A second mentally disabled man in a week has ended up in debt after being persuaded to sign contracts with a gym in Hong Kong.
The man, surnamed Sing, is now over HK$1 million in debt after agreeing to four contracts totalling more than HK$250,000 with the Fight Factory Gym Ltd. (FFG) center in Causeway Bay, Headline Daily reported Tuesday.
Sing works in a restaurant kitchen and earns HK$10,000 a month.
In April last year, he was persuaded to sign a HK$36,000 gym contract. Later, he signed three more contracts with FFG, bringing the total sum he had to pay to more than HK$253,000.
Sing borrowed HK$830,000 from three loan companies and financial intermediaries with the help of the gym’s staff, so as to pay off the credit card debt he incurred for the courses.
He used the flat in which he lives as collateral for the debt.
The financial intermediaries charged Sing HK$650,000 in handling fees and financial restructuring fees.
In September, one of the loan companies sued Sing for payment.
Sing was unable to speak for himself in court because of his disability.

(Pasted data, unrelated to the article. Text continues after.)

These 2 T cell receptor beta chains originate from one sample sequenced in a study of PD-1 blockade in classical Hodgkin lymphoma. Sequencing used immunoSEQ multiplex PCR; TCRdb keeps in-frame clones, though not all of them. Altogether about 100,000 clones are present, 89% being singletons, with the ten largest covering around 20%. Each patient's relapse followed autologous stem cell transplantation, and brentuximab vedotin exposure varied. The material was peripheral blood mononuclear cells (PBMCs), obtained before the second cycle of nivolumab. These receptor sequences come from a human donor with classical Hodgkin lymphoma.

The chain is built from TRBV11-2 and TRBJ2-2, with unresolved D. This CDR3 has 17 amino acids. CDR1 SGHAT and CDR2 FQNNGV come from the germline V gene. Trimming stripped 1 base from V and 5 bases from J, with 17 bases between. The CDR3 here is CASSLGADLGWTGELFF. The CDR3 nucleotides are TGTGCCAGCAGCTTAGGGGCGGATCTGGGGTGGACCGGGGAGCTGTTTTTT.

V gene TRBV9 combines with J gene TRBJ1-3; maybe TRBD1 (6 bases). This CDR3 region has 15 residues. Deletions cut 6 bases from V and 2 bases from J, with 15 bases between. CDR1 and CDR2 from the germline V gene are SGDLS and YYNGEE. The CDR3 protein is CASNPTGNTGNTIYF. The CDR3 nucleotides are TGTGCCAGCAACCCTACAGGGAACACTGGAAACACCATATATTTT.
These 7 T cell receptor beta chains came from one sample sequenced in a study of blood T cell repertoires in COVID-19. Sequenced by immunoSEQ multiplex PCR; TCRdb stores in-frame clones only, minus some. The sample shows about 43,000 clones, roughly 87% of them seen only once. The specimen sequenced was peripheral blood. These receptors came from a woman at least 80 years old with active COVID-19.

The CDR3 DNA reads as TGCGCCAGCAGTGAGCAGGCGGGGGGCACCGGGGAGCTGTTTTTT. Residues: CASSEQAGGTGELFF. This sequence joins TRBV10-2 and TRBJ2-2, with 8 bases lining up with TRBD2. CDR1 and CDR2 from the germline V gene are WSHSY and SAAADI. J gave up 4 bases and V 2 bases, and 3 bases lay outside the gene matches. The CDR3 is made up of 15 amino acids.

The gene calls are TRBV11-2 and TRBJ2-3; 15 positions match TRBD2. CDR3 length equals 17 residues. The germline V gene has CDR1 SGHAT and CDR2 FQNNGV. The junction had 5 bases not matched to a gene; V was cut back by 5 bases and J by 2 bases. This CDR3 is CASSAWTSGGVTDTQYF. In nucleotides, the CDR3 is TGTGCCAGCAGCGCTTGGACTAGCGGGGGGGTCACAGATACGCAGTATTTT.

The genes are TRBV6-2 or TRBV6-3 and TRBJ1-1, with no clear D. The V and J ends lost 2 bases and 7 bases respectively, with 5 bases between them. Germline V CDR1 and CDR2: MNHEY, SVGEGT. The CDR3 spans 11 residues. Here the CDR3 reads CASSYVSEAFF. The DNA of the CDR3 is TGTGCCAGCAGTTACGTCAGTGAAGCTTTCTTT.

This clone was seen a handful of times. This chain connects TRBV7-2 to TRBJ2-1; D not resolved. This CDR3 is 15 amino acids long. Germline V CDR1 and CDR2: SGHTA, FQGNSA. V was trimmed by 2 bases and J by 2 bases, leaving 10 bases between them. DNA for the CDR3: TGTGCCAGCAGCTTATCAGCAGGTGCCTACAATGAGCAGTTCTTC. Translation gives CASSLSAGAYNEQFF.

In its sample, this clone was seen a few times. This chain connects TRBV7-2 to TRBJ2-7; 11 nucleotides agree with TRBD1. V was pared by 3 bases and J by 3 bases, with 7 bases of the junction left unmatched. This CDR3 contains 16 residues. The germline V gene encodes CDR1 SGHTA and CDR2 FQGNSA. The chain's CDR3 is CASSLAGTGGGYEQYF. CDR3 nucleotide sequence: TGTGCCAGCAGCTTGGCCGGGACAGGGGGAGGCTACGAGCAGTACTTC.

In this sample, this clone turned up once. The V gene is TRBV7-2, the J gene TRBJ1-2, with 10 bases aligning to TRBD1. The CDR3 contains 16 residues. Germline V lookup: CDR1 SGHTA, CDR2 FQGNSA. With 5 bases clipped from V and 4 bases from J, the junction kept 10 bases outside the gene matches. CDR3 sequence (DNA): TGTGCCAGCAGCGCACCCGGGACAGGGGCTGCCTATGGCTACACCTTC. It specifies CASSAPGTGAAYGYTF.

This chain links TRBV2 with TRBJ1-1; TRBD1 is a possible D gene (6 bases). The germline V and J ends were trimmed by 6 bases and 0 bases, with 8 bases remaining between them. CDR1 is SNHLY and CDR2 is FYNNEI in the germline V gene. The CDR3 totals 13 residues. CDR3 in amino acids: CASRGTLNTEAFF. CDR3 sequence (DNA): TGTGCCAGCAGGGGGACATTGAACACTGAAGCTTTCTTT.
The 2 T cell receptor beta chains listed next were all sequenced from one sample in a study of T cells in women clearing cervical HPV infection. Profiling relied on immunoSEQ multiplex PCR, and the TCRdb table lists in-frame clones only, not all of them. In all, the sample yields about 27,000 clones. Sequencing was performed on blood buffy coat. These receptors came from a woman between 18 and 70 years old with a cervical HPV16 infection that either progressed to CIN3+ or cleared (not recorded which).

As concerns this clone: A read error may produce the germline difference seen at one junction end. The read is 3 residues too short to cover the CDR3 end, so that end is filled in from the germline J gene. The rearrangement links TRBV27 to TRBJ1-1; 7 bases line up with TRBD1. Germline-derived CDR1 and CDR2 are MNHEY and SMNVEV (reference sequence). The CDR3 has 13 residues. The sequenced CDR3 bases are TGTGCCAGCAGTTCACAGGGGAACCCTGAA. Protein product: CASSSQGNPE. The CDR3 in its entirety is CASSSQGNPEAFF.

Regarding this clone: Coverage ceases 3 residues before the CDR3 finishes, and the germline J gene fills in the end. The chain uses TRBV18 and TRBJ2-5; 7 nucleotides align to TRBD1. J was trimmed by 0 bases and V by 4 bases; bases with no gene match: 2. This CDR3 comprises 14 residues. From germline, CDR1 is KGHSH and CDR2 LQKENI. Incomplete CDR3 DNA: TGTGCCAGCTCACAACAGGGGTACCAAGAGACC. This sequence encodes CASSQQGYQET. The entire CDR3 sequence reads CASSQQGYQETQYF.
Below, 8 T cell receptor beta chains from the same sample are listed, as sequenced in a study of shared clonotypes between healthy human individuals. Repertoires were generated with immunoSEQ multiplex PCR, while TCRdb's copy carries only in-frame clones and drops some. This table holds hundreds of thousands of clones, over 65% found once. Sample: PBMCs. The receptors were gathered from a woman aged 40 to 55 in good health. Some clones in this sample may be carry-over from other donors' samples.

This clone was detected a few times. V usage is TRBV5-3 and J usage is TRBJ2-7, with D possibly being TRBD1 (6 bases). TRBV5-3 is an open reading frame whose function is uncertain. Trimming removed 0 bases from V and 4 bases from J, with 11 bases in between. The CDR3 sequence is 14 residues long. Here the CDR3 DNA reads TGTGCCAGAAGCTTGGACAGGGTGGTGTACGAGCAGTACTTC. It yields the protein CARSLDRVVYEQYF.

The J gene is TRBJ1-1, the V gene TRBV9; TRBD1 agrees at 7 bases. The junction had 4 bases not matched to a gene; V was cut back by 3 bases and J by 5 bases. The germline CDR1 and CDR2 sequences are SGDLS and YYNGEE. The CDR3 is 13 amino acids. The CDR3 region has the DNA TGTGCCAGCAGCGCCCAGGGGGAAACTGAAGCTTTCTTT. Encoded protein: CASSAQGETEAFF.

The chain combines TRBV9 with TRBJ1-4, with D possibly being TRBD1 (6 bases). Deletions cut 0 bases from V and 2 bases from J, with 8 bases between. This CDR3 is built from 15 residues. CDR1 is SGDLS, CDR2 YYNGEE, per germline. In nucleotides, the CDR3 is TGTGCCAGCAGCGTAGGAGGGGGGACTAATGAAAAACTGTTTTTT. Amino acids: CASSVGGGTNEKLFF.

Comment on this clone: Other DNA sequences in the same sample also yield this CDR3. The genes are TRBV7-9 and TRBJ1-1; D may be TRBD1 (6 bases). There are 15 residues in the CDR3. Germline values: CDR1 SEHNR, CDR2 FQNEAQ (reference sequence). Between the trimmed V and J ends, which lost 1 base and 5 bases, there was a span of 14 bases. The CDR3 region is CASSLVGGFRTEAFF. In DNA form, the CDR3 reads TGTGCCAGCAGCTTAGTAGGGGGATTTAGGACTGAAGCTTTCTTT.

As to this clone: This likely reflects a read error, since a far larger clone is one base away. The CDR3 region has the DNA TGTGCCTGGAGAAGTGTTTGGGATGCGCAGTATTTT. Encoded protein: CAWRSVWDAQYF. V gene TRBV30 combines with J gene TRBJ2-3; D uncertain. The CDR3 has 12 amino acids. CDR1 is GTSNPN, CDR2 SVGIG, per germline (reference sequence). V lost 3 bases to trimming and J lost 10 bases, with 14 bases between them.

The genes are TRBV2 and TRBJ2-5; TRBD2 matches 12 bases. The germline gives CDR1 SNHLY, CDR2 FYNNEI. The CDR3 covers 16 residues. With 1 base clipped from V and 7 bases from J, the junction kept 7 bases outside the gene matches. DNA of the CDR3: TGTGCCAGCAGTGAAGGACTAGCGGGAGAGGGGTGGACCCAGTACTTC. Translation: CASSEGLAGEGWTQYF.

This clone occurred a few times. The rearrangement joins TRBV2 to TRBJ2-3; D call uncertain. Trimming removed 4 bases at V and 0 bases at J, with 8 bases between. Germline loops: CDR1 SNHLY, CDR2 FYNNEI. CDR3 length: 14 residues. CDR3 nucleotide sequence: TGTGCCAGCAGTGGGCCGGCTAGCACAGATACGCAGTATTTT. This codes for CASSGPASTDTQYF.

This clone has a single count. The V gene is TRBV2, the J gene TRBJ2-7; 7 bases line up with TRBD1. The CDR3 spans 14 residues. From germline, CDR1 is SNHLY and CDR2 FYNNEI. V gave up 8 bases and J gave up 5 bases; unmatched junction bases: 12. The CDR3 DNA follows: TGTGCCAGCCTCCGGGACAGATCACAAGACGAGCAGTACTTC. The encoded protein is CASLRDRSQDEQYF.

He did not have a legal representative, as his legal aid application was still being processed.
The court ruled that Sing will need to repay the loan to the firm that sued him.
Sing is now being forced to auction off his flat, as he has no ability to repay the debt.
He said he trusted the gym’s staff, as they called him “bro”.
Sing’s aunt told the media he doesn’t have many friends, so he trusted the staff and signed the gym contracts that they placed before him.
FFG said in a statement Monday that, after learning of Sing’s special needs, the company had reached a mutual agreement with him mediated by the Consumer Council to refund fees it had charged him for classes he had not yet attended.
But the company emphasized that it had nothing to do with any personal debts incurred by him, Apple Daily reported.
Lawmaker Tang Ka-piu of the Hong Kong Federation of Trade Unions has offered to help Sing, Headline Daily said.
Tang suspects that the staff of some gym centers and financial intermediaries work together on scams.
He said he has received information about 21 cases related to unfair trade practices of gym centers, a few of which are related to financial intermediaries and mentally disabled victims.
The Consumer Council said it has received 102 complaints related to gym centers during the first two months of this year, and a total of 577 similar complaints were made last year, an increase of 11 percent from the year before.
Last week, gym chain California Fitness was accused of forcing an autistic 18-year-old man to spend HK$90,000 for membership and training lessons.
California Fitness accused of forcing autistic man into debt (Mar. 29, 2016)
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